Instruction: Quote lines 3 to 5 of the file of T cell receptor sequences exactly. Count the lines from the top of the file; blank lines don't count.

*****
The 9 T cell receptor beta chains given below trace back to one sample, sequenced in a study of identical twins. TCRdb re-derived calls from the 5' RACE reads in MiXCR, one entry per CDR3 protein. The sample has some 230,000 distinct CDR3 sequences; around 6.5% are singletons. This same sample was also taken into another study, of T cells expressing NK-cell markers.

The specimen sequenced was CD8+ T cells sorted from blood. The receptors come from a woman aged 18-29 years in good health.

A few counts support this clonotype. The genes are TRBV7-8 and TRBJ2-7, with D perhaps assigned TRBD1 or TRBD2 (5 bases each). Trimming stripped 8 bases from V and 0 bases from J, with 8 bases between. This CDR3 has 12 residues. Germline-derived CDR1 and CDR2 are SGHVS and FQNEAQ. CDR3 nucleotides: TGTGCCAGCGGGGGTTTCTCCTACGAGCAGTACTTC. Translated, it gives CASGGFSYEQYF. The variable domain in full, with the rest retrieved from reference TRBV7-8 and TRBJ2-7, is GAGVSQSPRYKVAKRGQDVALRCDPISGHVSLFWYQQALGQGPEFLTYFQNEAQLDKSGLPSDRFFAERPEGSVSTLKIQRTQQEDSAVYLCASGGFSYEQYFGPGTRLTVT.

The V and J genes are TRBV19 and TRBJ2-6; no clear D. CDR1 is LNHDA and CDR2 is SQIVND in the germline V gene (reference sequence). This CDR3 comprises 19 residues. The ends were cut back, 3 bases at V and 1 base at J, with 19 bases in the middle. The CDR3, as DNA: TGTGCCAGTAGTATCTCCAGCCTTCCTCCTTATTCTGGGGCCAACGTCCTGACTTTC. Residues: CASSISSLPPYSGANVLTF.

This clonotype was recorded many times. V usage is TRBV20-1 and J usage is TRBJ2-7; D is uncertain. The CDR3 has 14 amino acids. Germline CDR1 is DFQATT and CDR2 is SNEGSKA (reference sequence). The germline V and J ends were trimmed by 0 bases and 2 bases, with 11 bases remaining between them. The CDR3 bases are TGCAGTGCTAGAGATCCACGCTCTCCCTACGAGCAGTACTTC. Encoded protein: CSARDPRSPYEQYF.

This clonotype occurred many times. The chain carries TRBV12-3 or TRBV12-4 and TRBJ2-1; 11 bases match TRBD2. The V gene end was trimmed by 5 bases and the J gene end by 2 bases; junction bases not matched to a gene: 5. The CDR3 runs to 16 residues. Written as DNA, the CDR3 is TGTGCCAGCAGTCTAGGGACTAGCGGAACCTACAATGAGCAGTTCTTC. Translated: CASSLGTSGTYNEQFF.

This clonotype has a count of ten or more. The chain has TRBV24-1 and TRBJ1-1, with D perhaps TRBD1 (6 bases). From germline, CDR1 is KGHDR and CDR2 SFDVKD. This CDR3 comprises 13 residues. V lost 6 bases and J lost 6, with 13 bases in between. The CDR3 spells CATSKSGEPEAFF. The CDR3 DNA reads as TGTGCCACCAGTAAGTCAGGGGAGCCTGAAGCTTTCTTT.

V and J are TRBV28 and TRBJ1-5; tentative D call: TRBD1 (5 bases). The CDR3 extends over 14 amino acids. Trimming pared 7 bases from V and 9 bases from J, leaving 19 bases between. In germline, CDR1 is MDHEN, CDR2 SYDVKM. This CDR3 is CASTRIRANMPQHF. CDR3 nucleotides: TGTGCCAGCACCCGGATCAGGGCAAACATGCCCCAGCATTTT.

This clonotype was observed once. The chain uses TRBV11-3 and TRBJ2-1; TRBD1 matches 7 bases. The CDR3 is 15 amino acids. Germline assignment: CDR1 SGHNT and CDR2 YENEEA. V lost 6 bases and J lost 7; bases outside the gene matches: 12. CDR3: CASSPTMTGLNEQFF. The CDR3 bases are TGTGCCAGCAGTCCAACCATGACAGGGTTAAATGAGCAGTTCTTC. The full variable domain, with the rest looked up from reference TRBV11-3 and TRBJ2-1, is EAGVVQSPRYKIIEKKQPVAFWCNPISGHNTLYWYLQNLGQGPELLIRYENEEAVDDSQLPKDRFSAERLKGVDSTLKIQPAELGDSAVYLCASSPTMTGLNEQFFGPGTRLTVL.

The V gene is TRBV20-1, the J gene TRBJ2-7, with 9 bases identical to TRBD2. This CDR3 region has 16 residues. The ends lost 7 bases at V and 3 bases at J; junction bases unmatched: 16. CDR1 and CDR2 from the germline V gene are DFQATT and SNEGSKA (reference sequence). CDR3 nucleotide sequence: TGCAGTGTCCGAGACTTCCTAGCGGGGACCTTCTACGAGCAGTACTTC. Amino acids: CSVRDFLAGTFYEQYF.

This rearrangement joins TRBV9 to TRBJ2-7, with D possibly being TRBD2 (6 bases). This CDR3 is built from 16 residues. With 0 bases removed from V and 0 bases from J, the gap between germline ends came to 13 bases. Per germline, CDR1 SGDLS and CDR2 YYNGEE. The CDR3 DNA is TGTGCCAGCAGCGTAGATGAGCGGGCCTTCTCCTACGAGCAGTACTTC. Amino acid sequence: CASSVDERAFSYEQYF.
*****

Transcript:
A few counts support this clonotype. The genes are TRBV7-8 and TRBJ2-7, with D perhaps assigned TRBD1 or TRBD2 (5 bases each). Trimming stripped 8 bases from V and 0 bases from J, with 8 bases between. This CDR3 has 12 residues. Germline-derived CDR1 and CDR2 are SGHVS and FQNEAQ. CDR3 nucleotides: TGTGCCAGCGGGGGTTTCTCCTACGAGCAGTACTTC. Translated, it gives CASGGFSYEQYF. The variable domain in full, with the rest retrieved from reference TRBV7-8 and TRBJ2-7, is GAGVSQSPRYKVAKRGQDVALRCDPISGHVSLFWYQQALGQGPEFLTYFQNEAQLDKSGLPSDRFFAERPEGSVSTLKIQRTQQEDSAVYLCASGGFSYEQYFGPGTRLTVT.

The V and J genes are TRBV19 and TRBJ2-6; no clear D. CDR1 is LNHDA and CDR2 is SQIVND in the germline V gene (reference sequence). This CDR3 comprises 19 residues. The ends were cut back, 3 bases at V and 1 base at J, with 19 bases in the middle. The CDR3, as DNA: TGTGCCAGTAGTATCTCCAGCCTTCCTCCTTATTCTGGGGCCAACGTCCTGACTTTC. Residues: CASSISSLPPYSGANVLTF.

This clonotype was recorded many times. V usage is TRBV20-1 and J usage is TRBJ2-7; D is uncertain. The CDR3 has 14 amino acids. Germline CDR1 is DFQATT and CDR2 is SNEGSKA (reference sequence). The germline V and J ends were trimmed by 0 bases and 2 bases, with 11 bases remaining between them. The CDR3 bases are TGCAGTGCTAGAGATCCACGCTCTCCCTACGAGCAGTACTTC. Encoded protein: CSARDPRSPYEQYF.